This article was originally published in Elm's predecessor media, LLinE.The path to coping with dyslexia leads from self-awareness to self-advocacy. The author's grassroots viewpoint is inspirational for teachers working with diverse learners.
While dyslexics have difficulties in reading and writing, many are found to have better than average spatial awareness skills.
Introduction – the many faces of dyslexia
Many definitions for the learning difficulty dyslexia exist. Many people believe that they understand the nature of dyslexia immediately, however the complexity of this learning difficulty as well as the interventions needed are difficult to describe in a few words. This is the reason why it is useful to reflect on several definitions of dyslexia :
“Dyslexia is a specific learning disability that is neurobiological in origin. It is characterized by difficulties with accurate and/or fluent word recognition and by poor spelling and decoding abilities. These difficulties typically result from a deficit in the phonological component of language that is often unexpected in relation to other cognitive abilities and the provision of effective classroom instruction. Secondary consequences may include problems in reading comprehension and reduced reading experience that can impede growth of vocabulary and background knowledge. “(Lyon & Shaywitz, 2003)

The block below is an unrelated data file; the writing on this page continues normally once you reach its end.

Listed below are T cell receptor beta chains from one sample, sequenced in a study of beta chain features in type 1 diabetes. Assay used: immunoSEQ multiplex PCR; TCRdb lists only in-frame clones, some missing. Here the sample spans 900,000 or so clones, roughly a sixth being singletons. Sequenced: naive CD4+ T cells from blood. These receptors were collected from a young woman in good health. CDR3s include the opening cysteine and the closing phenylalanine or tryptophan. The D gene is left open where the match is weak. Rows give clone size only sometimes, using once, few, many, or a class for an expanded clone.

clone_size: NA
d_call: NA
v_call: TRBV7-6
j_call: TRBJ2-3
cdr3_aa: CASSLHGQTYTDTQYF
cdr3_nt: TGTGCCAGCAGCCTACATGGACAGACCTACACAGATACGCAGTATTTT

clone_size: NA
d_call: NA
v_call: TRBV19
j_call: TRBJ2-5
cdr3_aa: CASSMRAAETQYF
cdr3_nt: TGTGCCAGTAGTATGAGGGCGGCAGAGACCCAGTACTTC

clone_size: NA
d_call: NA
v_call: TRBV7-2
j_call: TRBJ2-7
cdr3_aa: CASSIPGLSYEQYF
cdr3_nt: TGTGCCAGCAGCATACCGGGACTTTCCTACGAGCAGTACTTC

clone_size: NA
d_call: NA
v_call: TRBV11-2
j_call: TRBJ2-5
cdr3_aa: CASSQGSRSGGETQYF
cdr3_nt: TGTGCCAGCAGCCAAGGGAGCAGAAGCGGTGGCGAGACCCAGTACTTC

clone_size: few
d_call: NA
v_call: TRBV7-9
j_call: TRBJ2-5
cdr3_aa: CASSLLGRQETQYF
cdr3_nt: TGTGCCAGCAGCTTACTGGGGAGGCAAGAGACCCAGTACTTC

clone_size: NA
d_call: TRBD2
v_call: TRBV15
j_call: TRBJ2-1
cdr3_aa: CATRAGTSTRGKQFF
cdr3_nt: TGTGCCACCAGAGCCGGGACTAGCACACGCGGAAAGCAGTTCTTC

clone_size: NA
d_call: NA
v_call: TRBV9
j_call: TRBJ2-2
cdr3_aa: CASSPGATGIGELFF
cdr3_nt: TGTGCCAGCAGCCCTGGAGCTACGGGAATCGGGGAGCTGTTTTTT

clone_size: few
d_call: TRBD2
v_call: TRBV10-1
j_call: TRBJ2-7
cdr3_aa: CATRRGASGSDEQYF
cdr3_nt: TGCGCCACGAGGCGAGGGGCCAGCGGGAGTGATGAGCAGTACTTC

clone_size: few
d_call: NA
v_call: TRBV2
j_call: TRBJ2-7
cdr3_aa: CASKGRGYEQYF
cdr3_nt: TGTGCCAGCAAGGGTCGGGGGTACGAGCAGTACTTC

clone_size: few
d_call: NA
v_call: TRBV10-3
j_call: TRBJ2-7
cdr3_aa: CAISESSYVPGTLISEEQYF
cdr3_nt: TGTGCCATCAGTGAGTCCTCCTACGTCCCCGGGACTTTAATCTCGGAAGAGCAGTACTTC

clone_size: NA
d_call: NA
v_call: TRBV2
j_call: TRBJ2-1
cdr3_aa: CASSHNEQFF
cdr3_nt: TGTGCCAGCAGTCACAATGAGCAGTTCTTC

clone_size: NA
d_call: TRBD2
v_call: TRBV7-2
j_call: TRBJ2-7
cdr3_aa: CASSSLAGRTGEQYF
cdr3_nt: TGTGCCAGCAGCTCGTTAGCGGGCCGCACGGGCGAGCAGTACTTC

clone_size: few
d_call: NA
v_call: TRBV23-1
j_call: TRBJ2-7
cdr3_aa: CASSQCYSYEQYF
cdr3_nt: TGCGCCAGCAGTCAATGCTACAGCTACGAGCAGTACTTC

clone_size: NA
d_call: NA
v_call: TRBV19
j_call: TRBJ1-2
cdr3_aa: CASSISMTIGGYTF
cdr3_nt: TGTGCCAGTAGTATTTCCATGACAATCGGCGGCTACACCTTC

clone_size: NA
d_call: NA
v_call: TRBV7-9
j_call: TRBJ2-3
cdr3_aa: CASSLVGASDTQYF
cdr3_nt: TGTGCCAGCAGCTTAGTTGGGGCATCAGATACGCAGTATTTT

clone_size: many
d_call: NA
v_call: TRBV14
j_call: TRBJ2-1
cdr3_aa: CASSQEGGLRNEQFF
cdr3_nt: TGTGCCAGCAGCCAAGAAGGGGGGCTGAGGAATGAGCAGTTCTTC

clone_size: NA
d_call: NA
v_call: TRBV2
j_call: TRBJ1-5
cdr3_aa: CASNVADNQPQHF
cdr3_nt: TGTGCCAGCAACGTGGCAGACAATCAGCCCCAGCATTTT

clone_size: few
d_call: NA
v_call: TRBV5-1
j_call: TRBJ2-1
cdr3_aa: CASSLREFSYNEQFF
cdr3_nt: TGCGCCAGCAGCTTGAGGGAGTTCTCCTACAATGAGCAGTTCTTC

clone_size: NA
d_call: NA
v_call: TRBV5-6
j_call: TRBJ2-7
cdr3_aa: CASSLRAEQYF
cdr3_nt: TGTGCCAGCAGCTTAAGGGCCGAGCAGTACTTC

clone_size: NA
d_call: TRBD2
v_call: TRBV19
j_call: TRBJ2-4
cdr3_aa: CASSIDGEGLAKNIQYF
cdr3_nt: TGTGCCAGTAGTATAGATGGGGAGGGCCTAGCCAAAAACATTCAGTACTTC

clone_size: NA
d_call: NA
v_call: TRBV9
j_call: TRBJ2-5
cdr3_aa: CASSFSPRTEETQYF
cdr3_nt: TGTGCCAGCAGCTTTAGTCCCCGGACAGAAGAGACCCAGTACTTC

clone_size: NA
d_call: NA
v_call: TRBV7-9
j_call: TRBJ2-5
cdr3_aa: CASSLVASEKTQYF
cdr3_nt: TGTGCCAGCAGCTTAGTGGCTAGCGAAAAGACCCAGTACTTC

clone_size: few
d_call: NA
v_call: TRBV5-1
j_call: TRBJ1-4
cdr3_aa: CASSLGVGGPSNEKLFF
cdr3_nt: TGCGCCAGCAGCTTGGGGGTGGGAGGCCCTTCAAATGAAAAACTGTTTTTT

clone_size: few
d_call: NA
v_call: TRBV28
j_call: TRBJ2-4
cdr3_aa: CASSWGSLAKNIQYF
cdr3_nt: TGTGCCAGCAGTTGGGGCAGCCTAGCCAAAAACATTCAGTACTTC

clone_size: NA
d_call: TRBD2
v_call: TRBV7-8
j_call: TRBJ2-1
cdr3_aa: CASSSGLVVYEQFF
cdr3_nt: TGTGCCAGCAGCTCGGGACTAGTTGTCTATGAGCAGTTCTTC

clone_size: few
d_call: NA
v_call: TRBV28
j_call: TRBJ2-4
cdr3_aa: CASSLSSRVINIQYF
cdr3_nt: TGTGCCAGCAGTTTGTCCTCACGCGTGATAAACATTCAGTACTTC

This definition is approved by the International Dyslexia Association and the National Institute of Child Health and Human Development at the National Institutes of Health.
As a founder member of the French Dyslexia Parent Association and mother of a dyslexic son, I consider appropriate support and accommodation for the dyslexic person of utmost importance, as well as early recognition of “at risk children” and early intervention. This also means appropriate provision and training for teachers and special education teachers in the field of learning disability. The two following definitions emphasize these points.
Cook Moats insists on the fact that
“Dyslexia is one kind of language-based learning problem that can fall anywhere on the spectrum of annoyance to severe limitation. It affects more than reading and is usually experienced for life. And, it responds to expert, informed instruction, the provision of which remains our greatest challenge.” (2008)
Crombie’s definition also focuses on accommodations:
“Dyslexia is a difficulty with literacy which results in a person requiring a set of accommodations to be made to enable them to demonstrate their abilities. Accommodations can be defined as a set of enabling arrangements that are put in place to ensure that the dyslexic person can demonstrate their strengths and abilities and show attainment.”(in Clark, 2003)
Early support for dyslexia is crucial
If the right help is not quickly implemented, the dyslexic pupil’s suffering arises immediately. I know this from experience with my own son:
In the first days at his first school my son became very depressed; he looked desperate when he came home from school, and during the night he had horrible nightmares, dreaming that he would be killed, getting up from his bed, crying, running away, once he was about to climb through the open window of his room to escape on the roof of our house.
Active citizenship at stake